The Energy Department said Monday it has “conditionally” authorized the planned Jordan Cove liquefied natural gas (LNG) terminal to export natural gas to countries with which the United States does not have a free trade agreement.
The Jordan Cove project in Coos Bay, Ore., is the seventh natural gas export terminal to get conditional Department of Energy (DOE) approval. Only one project has final approval from the federal government, and it will not start exporting natural gas until 2019.
“The Energy Department conducted an extensive, careful review of the application to export LNG from the Jordan Cove LNG Terminal,” the agency said in a statement. “Among other factors, the department considered the economic, energy security, and environmental impacts,” it added, saying that approval of the terminal “was not inconsistent with the public interest.”
Final approval for the project is still subject to environmental and regulatory review, the DOE said.
Sen. Lisa MurkowskiLisa MurkowskiGOP governors confront Medicaid divide GOP senator won't vote to defund Planned Parenthood A guide to the committees: Senate MORE (R-Alaska), ranking member of the Energy and Natural Resources Committee, welcomed the department's decision.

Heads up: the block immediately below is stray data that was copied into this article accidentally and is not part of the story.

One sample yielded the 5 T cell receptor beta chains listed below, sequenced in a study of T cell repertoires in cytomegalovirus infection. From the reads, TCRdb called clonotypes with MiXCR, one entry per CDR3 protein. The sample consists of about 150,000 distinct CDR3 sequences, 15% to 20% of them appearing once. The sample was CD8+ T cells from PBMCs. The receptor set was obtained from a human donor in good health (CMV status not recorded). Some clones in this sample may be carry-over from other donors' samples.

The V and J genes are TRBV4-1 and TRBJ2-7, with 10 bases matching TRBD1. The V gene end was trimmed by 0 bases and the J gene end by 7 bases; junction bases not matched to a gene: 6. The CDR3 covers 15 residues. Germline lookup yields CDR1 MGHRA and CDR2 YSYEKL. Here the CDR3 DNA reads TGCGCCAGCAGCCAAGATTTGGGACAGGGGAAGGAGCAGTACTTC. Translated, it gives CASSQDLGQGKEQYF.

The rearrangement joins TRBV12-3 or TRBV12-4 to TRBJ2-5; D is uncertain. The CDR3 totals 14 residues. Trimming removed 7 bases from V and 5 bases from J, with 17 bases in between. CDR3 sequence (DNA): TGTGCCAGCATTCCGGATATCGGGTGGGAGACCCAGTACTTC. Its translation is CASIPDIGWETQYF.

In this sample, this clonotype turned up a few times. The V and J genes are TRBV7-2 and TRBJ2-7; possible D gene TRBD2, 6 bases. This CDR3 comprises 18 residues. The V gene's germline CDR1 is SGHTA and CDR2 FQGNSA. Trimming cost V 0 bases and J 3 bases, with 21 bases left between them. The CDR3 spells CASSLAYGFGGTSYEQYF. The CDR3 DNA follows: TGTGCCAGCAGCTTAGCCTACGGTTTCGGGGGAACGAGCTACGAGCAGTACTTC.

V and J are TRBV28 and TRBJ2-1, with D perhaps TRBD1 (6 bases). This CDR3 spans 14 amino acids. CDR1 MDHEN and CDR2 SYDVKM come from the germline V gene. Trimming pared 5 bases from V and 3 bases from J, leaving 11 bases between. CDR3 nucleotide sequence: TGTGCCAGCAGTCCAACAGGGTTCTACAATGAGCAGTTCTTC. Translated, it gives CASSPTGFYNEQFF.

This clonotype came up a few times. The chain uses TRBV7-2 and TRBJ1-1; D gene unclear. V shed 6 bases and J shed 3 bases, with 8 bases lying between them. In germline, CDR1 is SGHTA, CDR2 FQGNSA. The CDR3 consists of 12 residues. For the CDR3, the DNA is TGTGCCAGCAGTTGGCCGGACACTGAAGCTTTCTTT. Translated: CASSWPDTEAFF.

“Given the situation in Ukraine, this license sends a positive signal to our allies and to energy markets that the United States is ready to join the growing global gas trade,” Murkowski said in a statement. “While this license moves us in the right direction, I would be strongly opposed to any ‘pause for further study,’ as some have proposed.”
Environmental groups have called for the Obama administration to stop approving LNG export terminals. The increased demand for natural gas would spur more hydraulic fracturing, which is harmful to the environment and water supplies, they said.
Under the Monday order, the Jordan Cove project, owned by Veresen Inc., would be allowed to export 800 million standard cubic feet of natural gas per day for 20 years. The DOE must review and approve all applications to export natural gas to countries with which the United States does not have a free trade agreement.
When Veresen applied for the permit in May, it said it would take 42 months to construct the facility, which would put completion in September 2015, following the department’s action Monday. The facility will employ 900 people on average, and up to 2,000 for peak periods.